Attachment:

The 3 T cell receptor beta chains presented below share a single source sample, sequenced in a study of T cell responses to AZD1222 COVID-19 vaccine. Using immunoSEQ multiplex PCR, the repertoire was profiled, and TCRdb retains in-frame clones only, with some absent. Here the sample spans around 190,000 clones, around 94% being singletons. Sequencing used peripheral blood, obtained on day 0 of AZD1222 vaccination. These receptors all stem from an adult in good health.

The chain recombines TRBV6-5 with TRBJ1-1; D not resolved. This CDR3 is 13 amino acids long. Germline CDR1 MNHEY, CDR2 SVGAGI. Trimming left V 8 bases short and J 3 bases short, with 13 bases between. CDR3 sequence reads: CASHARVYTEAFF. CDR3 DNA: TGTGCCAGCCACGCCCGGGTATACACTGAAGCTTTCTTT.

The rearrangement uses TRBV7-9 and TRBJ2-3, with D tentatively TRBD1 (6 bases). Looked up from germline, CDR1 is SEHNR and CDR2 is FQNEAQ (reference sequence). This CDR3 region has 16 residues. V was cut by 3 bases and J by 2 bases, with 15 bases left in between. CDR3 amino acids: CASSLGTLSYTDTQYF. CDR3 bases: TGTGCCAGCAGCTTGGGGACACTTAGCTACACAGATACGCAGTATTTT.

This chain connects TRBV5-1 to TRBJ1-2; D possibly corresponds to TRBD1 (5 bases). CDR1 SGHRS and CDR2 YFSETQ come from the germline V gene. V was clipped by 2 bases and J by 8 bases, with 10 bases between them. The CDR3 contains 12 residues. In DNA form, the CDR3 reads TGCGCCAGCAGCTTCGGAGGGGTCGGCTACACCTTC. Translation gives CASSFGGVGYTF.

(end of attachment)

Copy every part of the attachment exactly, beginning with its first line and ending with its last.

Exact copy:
The 3 T cell receptor beta chains presented below share a single source sample, sequenced in a study of T cell responses to AZD1222 COVID-19 vaccine. Using immunoSEQ multiplex PCR, the repertoire was profiled, and TCRdb retains in-frame clones only, with some absent. Here the sample spans around 190,000 clones, around 94% being singletons. Sequencing used peripheral blood, obtained on day 0 of AZD1222 vaccination. These receptors all stem from an adult in good health.

The chain recombines TRBV6-5 with TRBJ1-1; D not resolved. This CDR3 is 13 amino acids long. Germline CDR1 MNHEY, CDR2 SVGAGI. Trimming left V 8 bases short and J 3 bases short, with 13 bases between. CDR3 sequence reads: CASHARVYTEAFF. CDR3 DNA: TGTGCCAGCCACGCCCGGGTATACACTGAAGCTTTCTTT.

The rearrangement uses TRBV7-9 and TRBJ2-3, with D tentatively TRBD1 (6 bases). Looked up from germline, CDR1 is SEHNR and CDR2 is FQNEAQ (reference sequence). This CDR3 region has 16 residues. V was cut by 3 bases and J by 2 bases, with 15 bases left in between. CDR3 amino acids: CASSLGTLSYTDTQYF. CDR3 bases: TGTGCCAGCAGCTTGGGGACACTTAGCTACACAGATACGCAGTATTTT.

This chain connects TRBV5-1 to TRBJ1-2; D possibly corresponds to TRBD1 (5 bases). CDR1 SGHRS and CDR2 YFSETQ come from the germline V gene. V was clipped by 2 bases and J by 8 bases, with 10 bases between them. The CDR3 contains 12 residues. In DNA form, the CDR3 reads TGCGCCAGCAGCTTCGGAGGGGTCGGCTACACCTTC. Translation gives CASSFGGVGYTF.